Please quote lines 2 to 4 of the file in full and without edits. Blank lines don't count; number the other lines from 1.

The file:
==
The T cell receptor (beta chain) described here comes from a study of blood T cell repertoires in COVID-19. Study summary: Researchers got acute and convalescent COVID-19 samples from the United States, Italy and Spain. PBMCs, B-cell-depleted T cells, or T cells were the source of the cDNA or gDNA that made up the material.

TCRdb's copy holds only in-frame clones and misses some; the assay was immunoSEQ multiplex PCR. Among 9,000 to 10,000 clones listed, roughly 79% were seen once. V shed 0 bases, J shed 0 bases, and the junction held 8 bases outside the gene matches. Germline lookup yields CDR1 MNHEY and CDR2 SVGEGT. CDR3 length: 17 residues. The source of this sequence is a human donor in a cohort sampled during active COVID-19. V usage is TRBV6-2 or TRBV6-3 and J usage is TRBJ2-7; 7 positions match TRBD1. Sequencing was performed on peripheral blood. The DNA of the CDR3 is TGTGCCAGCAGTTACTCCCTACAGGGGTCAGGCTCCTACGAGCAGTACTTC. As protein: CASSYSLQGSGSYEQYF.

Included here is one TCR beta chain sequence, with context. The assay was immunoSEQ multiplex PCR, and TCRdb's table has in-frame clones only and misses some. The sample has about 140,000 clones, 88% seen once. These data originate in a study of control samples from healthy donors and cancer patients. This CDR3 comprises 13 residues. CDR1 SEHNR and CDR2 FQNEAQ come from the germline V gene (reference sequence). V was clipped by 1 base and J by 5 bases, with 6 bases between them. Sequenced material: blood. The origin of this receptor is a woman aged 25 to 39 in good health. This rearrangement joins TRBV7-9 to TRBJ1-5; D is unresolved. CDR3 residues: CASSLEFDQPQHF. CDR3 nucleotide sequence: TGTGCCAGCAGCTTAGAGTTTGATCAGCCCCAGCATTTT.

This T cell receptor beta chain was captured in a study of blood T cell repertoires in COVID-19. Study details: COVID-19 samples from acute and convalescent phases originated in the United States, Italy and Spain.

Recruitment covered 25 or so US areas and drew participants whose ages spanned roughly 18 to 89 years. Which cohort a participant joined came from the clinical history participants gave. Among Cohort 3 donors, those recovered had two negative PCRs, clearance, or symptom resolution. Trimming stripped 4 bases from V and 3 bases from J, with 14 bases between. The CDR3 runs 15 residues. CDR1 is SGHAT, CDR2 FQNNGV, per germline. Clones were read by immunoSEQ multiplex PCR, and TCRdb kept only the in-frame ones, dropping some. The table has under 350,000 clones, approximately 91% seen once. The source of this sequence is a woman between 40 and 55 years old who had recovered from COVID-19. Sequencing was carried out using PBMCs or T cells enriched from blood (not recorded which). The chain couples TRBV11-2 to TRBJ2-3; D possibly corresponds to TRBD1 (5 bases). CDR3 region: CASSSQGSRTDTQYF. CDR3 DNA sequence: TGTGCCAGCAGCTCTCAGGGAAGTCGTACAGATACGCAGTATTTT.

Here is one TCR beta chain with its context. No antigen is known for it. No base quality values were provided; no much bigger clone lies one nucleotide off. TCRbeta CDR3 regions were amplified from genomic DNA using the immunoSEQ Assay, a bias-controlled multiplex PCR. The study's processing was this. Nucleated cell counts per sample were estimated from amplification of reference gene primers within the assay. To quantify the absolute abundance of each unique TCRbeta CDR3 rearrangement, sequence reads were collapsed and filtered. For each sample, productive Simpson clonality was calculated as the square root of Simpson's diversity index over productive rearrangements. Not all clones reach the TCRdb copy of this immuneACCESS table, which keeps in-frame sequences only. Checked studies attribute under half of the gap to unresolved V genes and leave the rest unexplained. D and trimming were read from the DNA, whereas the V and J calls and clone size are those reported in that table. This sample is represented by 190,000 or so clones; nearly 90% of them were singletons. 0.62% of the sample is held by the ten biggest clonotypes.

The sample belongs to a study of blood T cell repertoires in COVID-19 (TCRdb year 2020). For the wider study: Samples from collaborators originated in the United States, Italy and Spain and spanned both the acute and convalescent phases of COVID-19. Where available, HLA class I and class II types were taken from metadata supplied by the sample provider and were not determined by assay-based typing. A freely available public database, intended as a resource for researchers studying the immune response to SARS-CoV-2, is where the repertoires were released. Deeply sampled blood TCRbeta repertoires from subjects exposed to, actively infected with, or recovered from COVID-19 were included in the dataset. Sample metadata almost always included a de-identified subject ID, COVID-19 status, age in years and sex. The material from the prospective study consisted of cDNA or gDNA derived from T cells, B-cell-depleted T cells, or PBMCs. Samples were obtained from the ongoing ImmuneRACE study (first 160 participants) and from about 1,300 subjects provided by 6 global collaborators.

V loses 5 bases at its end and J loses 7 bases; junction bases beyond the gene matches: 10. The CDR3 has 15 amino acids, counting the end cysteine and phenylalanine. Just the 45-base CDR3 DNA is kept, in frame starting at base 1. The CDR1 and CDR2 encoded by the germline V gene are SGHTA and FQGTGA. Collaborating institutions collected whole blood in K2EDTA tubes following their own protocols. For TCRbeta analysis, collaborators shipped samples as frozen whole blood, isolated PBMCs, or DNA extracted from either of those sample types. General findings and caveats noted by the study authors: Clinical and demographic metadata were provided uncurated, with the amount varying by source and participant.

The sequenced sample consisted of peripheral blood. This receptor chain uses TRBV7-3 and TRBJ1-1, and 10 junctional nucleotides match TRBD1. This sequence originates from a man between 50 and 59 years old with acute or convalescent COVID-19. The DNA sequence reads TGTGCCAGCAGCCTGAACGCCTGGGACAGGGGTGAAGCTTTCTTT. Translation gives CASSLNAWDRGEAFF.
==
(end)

TCRdb's copy holds only in-frame clones and misses some; the assay was immunoSEQ multiplex PCR. Among 9,000 to 10,000 clones listed, roughly 79% were seen once. V shed 0 bases, J shed 0 bases, and the junction held 8 bases outside the gene matches. Germline lookup yields CDR1 MNHEY and CDR2 SVGEGT. CDR3 length: 17 residues. The source of this sequence is a human donor in a cohort sampled during active COVID-19. V usage is TRBV6-2 or TRBV6-3 and J usage is TRBJ2-7; 7 positions match TRBD1. Sequencing was performed on peripheral blood. The DNA of the CDR3 is TGTGCCAGCAGTTACTCCCTACAGGGGTCAGGCTCCTACGAGCAGTACTTC. As protein: CASSYSLQGSGSYEQYF.

Included here is one TCR beta chain sequence, with context. The assay was immunoSEQ multiplex PCR, and TCRdb's table has in-frame clones only and misses some. The sample has about 140,000 clones, 88% seen once. These data originate in a study of control samples from healthy donors and cancer patients. This CDR3 comprises 13 residues. CDR1 SEHNR and CDR2 FQNEAQ come from the germline V gene (reference sequence). V was clipped by 1 base and J by 5 bases, with 6 bases between them. Sequenced material: blood. The origin of this receptor is a woman aged 25 to 39 in good health. This rearrangement joins TRBV7-9 to TRBJ1-5; D is unresolved. CDR3 residues: CASSLEFDQPQHF. CDR3 nucleotide sequence: TGTGCCAGCAGCTTAGAGTTTGATCAGCCCCAGCATTTT.

This T cell receptor beta chain was captured in a study of blood T cell repertoires in COVID-19. Study details: COVID-19 samples from acute and convalescent phases originated in the United States, Italy and Spain.